Ministry of Health says it has equipped itself in the fight against Sickle Cell.

Health Permanent Secretary for Technical Services, Kennedy Lishimpi, who was represented by Clinical Care Specialist for Lusaka Province Sophia Musiska, said this during the commoration of the World Sickle Cell Day at UTH themed” Hope through progress: Advancing Sickle Cell Disease care in Zambia.”

Dr. Lishimpi said in order to curb Sickle Cell, the Ministry of Health has set up more units that care for Sickle Cell patients in Kapiri Mposhi and Mwachisompola the under the PEN- plus program and at Mansa Hospital with the help of the Zambia Childhood Cancer Foundation ZACCAF.

He said additional clinical care guidelines have been given to health worker’s taking care of patients at primary health care level.

And stated that this will help standardize as well as provide a continuum of care from primary to tertiary level care.

Dr. Lishimpi also revealed that Hydroxyurea, disease modifying drug for Sickle Cell, is now a drug on the Zambia essential drug list and can be accessed through NHIMA.

He further said the UTHs – CH and Chipata General hospital have been screening children for risk of stroke using the transcranial doppler (TCD) machine since the beginning of 2022.

Dr. Lishimpi said with now 6 machines, 2 other hospitals will soon be screening children with Sickle Cell Disease for risk of stroke and added that the UTH is able to provide advanced care to the patients who can now access Red Cell and Plasma exchange transfusions at the facility.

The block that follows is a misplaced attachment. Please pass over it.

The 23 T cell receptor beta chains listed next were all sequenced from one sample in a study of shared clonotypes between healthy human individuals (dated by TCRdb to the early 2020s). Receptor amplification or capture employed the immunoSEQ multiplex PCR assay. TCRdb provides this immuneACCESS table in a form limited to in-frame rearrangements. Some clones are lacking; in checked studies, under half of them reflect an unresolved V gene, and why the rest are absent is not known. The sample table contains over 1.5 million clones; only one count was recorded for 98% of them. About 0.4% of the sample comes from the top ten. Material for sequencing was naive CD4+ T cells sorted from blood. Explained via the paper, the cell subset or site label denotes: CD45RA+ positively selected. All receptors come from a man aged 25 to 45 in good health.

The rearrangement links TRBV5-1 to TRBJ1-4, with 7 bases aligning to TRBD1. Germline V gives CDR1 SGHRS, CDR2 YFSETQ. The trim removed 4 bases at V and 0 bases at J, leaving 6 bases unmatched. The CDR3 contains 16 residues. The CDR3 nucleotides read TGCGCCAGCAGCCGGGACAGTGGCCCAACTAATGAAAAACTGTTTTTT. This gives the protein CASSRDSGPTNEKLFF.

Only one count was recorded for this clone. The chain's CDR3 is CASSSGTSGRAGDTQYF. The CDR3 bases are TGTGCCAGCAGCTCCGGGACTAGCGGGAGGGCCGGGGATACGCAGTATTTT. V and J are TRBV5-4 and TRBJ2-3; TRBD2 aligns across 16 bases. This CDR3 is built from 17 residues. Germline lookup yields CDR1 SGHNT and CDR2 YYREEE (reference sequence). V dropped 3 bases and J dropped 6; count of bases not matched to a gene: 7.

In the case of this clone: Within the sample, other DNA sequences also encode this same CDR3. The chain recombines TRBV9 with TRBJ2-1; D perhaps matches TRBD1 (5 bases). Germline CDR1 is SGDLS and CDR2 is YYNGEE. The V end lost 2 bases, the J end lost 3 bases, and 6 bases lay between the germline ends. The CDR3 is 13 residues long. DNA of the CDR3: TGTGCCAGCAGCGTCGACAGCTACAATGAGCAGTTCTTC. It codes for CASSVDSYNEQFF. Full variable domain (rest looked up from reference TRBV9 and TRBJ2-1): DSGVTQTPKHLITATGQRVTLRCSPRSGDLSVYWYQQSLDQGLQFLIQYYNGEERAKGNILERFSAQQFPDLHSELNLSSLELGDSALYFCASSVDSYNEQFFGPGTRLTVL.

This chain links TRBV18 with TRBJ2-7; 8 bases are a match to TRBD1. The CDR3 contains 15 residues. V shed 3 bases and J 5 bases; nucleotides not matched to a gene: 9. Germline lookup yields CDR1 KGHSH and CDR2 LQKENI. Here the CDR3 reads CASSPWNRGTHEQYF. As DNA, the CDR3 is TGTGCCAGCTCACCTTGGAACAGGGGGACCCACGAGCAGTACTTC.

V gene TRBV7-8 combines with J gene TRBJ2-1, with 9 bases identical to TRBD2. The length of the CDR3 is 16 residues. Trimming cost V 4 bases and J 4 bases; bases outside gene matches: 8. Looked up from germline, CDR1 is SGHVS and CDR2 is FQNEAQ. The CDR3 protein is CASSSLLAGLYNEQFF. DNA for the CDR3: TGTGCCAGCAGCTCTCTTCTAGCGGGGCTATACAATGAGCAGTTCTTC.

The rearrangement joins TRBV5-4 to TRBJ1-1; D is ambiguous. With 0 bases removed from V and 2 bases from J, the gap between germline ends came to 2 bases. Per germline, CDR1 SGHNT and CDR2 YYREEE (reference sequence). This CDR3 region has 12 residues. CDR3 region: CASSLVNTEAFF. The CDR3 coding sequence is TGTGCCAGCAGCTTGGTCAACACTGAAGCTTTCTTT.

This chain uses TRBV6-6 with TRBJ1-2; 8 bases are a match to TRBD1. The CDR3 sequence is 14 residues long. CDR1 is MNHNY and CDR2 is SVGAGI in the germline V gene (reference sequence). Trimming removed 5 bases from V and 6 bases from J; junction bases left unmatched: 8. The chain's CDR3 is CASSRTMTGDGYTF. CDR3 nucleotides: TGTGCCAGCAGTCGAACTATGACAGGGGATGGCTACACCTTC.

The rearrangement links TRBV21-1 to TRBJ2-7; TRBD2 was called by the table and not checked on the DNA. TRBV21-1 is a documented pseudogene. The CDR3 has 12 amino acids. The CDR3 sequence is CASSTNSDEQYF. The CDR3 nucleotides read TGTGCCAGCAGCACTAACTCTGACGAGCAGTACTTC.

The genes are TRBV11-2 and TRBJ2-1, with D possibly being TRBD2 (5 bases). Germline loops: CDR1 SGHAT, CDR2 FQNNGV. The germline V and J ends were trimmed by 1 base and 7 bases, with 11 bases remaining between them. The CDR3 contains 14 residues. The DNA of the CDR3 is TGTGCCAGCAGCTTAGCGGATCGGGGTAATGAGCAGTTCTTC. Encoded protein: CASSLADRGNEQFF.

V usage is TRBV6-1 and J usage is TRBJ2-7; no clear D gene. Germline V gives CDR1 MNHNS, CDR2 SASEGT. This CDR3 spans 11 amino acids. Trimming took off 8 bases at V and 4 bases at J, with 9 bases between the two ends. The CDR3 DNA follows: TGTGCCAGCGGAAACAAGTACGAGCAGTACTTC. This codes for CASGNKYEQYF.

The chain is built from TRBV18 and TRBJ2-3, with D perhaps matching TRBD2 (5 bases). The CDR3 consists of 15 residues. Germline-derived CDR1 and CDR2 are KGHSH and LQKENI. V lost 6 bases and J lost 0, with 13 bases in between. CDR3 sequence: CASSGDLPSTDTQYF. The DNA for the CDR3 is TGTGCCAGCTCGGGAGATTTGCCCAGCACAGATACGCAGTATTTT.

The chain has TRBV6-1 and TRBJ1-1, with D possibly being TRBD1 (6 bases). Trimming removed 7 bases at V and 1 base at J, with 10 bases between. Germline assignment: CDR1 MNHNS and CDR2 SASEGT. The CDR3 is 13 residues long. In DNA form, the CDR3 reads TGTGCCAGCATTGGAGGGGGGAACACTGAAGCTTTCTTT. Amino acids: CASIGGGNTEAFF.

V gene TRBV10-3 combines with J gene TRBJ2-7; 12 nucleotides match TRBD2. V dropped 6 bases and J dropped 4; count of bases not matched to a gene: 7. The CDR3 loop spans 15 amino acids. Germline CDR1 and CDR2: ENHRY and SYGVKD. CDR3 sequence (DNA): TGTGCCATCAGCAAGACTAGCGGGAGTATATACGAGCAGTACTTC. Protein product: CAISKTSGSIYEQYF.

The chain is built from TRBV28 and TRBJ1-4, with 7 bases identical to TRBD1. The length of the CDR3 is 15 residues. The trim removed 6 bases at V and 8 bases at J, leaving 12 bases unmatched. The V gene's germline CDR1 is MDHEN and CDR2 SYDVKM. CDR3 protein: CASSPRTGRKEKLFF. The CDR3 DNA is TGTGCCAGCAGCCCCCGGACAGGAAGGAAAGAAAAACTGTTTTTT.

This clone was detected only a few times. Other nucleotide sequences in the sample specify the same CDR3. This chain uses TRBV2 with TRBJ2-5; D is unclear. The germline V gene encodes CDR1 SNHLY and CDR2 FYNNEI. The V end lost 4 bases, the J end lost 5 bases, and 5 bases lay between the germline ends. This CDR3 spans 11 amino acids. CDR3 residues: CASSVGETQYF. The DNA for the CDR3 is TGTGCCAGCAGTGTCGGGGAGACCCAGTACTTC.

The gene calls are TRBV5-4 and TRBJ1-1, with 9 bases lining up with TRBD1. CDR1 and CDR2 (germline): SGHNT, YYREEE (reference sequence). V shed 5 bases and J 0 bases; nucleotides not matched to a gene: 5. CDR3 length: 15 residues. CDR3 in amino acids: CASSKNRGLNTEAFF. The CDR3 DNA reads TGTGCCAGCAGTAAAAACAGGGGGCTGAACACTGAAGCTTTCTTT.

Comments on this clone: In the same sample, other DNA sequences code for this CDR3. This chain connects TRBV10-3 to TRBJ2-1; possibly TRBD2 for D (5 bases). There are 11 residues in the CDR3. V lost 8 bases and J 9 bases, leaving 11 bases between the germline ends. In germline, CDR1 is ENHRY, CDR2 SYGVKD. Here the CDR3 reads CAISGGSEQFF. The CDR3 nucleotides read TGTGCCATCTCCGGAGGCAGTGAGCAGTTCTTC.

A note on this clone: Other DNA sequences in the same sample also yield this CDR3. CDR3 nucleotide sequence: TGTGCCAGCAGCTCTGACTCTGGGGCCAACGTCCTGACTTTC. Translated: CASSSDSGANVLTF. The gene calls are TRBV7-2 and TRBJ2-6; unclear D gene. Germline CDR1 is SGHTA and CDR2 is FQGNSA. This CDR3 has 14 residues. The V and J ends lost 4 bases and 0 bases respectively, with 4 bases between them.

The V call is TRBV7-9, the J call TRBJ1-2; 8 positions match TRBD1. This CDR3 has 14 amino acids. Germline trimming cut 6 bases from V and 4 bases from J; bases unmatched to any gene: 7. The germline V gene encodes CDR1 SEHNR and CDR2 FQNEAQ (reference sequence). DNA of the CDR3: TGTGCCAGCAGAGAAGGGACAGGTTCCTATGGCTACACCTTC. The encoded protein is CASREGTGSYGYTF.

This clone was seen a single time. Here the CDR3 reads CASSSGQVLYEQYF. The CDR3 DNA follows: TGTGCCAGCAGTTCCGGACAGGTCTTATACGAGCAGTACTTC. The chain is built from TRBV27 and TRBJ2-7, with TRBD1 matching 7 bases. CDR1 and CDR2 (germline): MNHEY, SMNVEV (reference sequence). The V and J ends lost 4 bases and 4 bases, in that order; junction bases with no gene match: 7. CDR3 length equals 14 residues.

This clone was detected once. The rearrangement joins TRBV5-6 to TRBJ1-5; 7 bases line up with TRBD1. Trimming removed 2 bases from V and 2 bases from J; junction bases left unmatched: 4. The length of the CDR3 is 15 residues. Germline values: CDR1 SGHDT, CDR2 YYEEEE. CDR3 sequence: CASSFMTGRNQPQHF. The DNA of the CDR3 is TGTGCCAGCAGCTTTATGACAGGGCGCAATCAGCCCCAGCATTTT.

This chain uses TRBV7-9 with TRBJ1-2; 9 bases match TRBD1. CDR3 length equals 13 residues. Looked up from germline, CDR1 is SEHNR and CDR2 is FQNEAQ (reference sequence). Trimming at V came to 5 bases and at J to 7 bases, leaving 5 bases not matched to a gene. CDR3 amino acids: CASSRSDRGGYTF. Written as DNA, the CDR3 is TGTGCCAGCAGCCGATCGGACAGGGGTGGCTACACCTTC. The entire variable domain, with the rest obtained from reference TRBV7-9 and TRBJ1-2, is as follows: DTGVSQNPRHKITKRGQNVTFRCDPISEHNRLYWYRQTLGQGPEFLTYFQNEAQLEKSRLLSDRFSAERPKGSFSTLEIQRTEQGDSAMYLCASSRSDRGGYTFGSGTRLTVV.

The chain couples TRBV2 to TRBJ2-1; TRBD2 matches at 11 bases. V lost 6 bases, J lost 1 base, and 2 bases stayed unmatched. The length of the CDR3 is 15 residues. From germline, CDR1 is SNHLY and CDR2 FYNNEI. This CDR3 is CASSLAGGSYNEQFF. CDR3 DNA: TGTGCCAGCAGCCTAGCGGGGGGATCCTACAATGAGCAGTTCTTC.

He further revealed that Zambia will soon host an international meeting of experts in the Sickle Cell Disease, who will look at updates in the new born screening.

Meanwhile, consultant in charge of the Haematology Unit and also Sickle Cell Disease focal person for Zambia, Catherine Chunda, urged everyone to know their Sickle Cell status.

Dr. Chunda said everyone including newborns should be screened and advised couples ready for marriage to know their Sickle Cell status.

She lamented on the stigma that most patients have facing and hoped that with enough sensitisation, the community will show more love and compassion to the patients.

And 15 year old Ntambo Chibilu who is a Sickle cell Disease worrior and frequent patient at the UTH thanked its staff for the care and support given to her during her fears. She however appealed for more man powerfrom the facility to the patients and enough insightful materials, to equip patients with information on how to handle the disease.

Sickle Cell disease is an inherited blood disorder which is marked by flawed haemoglobin. It changes Red blood cells into stiff sticky cells that block blood flow.

Leave a Reply

Your email address will not be published. Required fields are marked *